Spring is in season, and Clark County greenhouses are about to be in full bloom.

And in a county that has embraced being dubbed “garden center headquarters” by some of its regular visitors, that’s something to be celebrated.

The Bloomin’ Greenhouse Tour, promoted by the Clark County Economic Development Corporation & Tourism Bureau, does just that.

Kicking off in April — with the 21 featured greenhouses selecting their own opening dates — the greenhouse tour provides garden enthusiasts with a map of where to shop and greenhouses with a cluster marketing opportunity. Some of the greenhouses close shop during the summer, but the tour goes on through October at greenhouses with fall wares to sell.

What would eventually become the Bloomin’ Greenhouse Tour has its roots in 2007, after a list of all the county greenhouses — 25 to 30 at the time — was compiled to jump on the opportunity of all the greenhouses that were popping up at the time, said Sheila Nyberg, CCEDC executive director. In 2011, when the county had about 36 greenhouses, the first wave of the tour began, she said.

“Every one (of the greenhouses) is so special,” Nyberg said.

The greenhouse tour lists 21 locations this year, but the county does have more greenhouses, which those traveling about the county may stumble across during the tour as well. The Bloomin’ Greenhouse Tour promotion only includes the greenhouses who choose to financially contribute to help cover the cost of materials, like brochures, Nyberg said.

That CCEDC takes care of the marketing efforts for the tours, such as brochures (printing 8,000 to 10,000 in a year, according to Nyberg), signage and communications, has proven valuable for participating greenhouses, including Reiff’s Greenhouse in Greenwood, with owner Esther Reiff saying that the tour provides a good way to get their information out and that she likes the materials that CCEDC puts together for the event.

Reiff’s Greenhouse plans to open April 17. Reiff, who has owned the business with husband, James, for about 15 years, and is looking forward to having grandchildren helping out this year, said visitors can expect to find hanging baskets, bedding plants, vegetable plants, potted plants and more — in general “quite a variety.”

The variety of selections in the business’s two 30-by-90-foot greenhouses is what customers like about Reiff’s Greenhouse, a long-time tour participant, and what keeps them coming back, Reiff said.

“As long as people keep buying, we’ll try to keep them happy,” Reiff said.

In Owen, Posy Patch Greenhouse & Gift Shop is among the earlier greenhouses to open its doors for the season, with an opening date of April 1.

Lois Zimmerman owns Posy Patch Greenhouse with her husband, Warren. The greenhouse, opened in 2002, specializes in hanging baskets and planters, but also has hundreds of thousands of other plants and a gift shop that sells things like primitive furniture and other decor, Zimmerman said.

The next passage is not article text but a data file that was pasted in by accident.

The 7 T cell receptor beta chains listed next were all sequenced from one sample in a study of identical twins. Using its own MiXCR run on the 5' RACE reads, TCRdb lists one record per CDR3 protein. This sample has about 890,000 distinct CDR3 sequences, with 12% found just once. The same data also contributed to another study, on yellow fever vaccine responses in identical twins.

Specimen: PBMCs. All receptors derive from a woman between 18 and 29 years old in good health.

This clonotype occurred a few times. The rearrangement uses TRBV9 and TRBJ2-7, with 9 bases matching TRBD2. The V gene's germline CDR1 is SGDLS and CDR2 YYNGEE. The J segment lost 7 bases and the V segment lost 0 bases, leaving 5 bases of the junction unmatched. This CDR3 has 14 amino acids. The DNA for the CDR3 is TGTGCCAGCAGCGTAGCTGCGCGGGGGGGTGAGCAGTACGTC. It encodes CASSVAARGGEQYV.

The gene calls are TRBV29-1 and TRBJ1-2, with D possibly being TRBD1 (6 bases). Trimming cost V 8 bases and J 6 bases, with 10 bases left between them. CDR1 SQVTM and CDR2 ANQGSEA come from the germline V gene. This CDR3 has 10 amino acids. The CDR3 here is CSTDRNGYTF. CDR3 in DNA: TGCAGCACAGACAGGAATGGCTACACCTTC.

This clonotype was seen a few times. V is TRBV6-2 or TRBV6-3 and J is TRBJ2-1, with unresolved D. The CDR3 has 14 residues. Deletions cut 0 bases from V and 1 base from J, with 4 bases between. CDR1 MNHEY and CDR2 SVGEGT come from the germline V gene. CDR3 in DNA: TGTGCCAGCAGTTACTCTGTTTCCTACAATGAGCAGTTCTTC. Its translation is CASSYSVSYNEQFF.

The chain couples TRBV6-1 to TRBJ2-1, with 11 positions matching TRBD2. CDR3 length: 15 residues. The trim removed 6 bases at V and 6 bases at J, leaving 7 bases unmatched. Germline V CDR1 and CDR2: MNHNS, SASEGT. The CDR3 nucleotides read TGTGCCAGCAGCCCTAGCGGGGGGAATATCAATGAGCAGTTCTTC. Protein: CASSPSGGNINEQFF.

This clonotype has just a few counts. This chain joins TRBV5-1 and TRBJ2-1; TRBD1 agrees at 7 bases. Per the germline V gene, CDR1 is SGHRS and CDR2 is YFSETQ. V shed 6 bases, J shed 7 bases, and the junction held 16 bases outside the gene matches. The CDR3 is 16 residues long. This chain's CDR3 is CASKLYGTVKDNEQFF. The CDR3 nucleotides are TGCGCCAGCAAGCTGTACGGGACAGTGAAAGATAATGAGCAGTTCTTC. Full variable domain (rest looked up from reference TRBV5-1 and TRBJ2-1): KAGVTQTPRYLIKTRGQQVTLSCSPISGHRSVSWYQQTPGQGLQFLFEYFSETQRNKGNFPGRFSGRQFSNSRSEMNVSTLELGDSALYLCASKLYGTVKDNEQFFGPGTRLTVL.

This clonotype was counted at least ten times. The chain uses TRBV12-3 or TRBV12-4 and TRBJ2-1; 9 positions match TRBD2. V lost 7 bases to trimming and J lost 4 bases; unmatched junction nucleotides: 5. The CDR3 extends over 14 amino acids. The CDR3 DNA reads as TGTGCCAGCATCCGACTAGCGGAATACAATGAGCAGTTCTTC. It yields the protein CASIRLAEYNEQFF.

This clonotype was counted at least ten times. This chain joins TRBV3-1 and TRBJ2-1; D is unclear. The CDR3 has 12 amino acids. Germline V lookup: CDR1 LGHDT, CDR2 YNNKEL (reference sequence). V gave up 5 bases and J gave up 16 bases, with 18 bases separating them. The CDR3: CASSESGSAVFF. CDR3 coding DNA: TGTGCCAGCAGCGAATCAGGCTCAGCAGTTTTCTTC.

Since its beginnings, Zimmerman said, the business, also a long-time tour participant, has grown from 12-by-24 feet of space to 125-by-204.

But when the COVID-19 pandemic came with a heightened interest in gardening last year, even the expansive Posy Patch Greenhouse couldn’t keep up with demand and “sold out so fast,” Zimmerman said.

Nyberg said that last year a lot of people discovered or re-discovered gardening and headed for the greenhouses once the businesses were allowed to open after eventually being deemed “essential.”

“It was pretty special last year,” Nyberg said.

As demand continues to be elevated, Posy Patch Greenhouse is expecting another “spring rush” and “trying to fill every corner” this year to make sure they have enough, Zimmerman said.

Nyberg said she “truly believe(s) we will have a good successful year.”

The annual tour attracts plenty of regulars — some of whom make multiple trips and follow the motto of “bring the biggest vehicle you have” — Nyberg said, but each year new people get exposed to the tour as well.

The tour is well-suited for individual shoppers or a family experience, Nyberg said, and in the era of COVID-19, shopping at greenhouses, which often allows people to spread out and spend more time outside, has proven to be a popular activity for people trying to avoid higher-risk activities.

Clark County’s central location in the state is a bonus for attracting people from a wide area, Nyberg said.

Zimmerman said she’s had customers come from Illinois, the Twin Cities and “all over Wisconsin.”

For Zimmerman, the people visiting her greenhouse are more than just customers. “They’re my friends,” Zimmerman said.

It makes her happy to hear from customers who stop by and say, “I couldn’t wait to come back.”

And not only will visitors to the Bloomin’ Greenhouse Tour get an expansive garden shopping experience, they get a chance to enjoy the scenery between stops, too.

“It’s very rural; it’s a fun trek through the countryside,” Nyberg said.

For an event brochure, call the CCEDC office at 715-255-9100, email info@clarkcountyedc.org or visit www.clarkcountywi.org.

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